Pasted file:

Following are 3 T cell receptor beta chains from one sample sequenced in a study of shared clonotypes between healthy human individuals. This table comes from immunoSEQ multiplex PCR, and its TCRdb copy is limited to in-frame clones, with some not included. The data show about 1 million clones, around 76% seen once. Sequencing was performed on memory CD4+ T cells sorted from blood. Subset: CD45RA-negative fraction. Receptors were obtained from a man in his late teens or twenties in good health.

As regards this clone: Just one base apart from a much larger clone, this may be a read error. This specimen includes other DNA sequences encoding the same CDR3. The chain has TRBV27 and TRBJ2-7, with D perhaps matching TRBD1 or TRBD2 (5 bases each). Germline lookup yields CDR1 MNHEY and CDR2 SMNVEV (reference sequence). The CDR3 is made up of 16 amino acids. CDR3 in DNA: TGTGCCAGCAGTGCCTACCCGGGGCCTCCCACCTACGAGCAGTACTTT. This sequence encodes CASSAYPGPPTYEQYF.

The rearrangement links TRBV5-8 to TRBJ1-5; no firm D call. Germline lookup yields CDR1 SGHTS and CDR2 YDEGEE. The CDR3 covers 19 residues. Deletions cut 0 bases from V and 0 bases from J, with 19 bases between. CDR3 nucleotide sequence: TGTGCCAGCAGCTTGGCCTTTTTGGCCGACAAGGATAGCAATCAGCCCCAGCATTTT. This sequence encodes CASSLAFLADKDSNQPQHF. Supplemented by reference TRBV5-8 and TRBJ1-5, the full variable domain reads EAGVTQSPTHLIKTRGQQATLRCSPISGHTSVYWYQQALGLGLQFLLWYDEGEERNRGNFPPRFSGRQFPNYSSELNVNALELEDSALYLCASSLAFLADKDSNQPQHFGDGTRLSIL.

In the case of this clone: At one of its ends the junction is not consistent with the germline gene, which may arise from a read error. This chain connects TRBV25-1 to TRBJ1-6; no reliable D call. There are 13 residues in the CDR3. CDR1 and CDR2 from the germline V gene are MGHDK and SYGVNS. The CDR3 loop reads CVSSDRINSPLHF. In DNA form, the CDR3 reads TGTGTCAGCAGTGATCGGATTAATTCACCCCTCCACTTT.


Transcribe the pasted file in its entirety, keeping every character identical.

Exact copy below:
Following are 3 T cell receptor beta chains from one sample sequenced in a study of shared clonotypes between healthy human individuals. This table comes from immunoSEQ multiplex PCR, and its TCRdb copy is limited to in-frame clones, with some not included. The data show about 1 million clones, around 76% seen once. Sequencing was performed on memory CD4+ T cells sorted from blood. Subset: CD45RA-negative fraction. Receptors were obtained from a man in his late teens or twenties in good health.

As regards this clone: Just one base apart from a much larger clone, this may be a read error. This specimen includes other DNA sequences encoding the same CDR3. The chain has TRBV27 and TRBJ2-7, with D perhaps matching TRBD1 or TRBD2 (5 bases each). Germline lookup yields CDR1 MNHEY and CDR2 SMNVEV (reference sequence). The CDR3 is made up of 16 amino acids. CDR3 in DNA: TGTGCCAGCAGTGCCTACCCGGGGCCTCCCACCTACGAGCAGTACTTT. This sequence encodes CASSAYPGPPTYEQYF.

The rearrangement links TRBV5-8 to TRBJ1-5; no firm D call. Germline lookup yields CDR1 SGHTS and CDR2 YDEGEE. The CDR3 covers 19 residues. Deletions cut 0 bases from V and 0 bases from J, with 19 bases between. CDR3 nucleotide sequence: TGTGCCAGCAGCTTGGCCTTTTTGGCCGACAAGGATAGCAATCAGCCCCAGCATTTT. This sequence encodes CASSLAFLADKDSNQPQHF. Supplemented by reference TRBV5-8 and TRBJ1-5, the full variable domain reads EAGVTQSPTHLIKTRGQQATLRCSPISGHTSVYWYQQALGLGLQFLLWYDEGEERNRGNFPPRFSGRQFPNYSSELNVNALELEDSALYLCASSLAFLADKDSNQPQHFGDGTRLSIL.

In the case of this clone: At one of its ends the junction is not consistent with the germline gene, which may arise from a read error. This chain connects TRBV25-1 to TRBJ1-6; no reliable D call. There are 13 residues in the CDR3. CDR1 and CDR2 from the germline V gene are MGHDK and SYGVNS. The CDR3 loop reads CVSSDRINSPLHF. In DNA form, the CDR3 reads TGTGTCAGCAGTGATCGGATTAATTCACCCCTCCACTTT.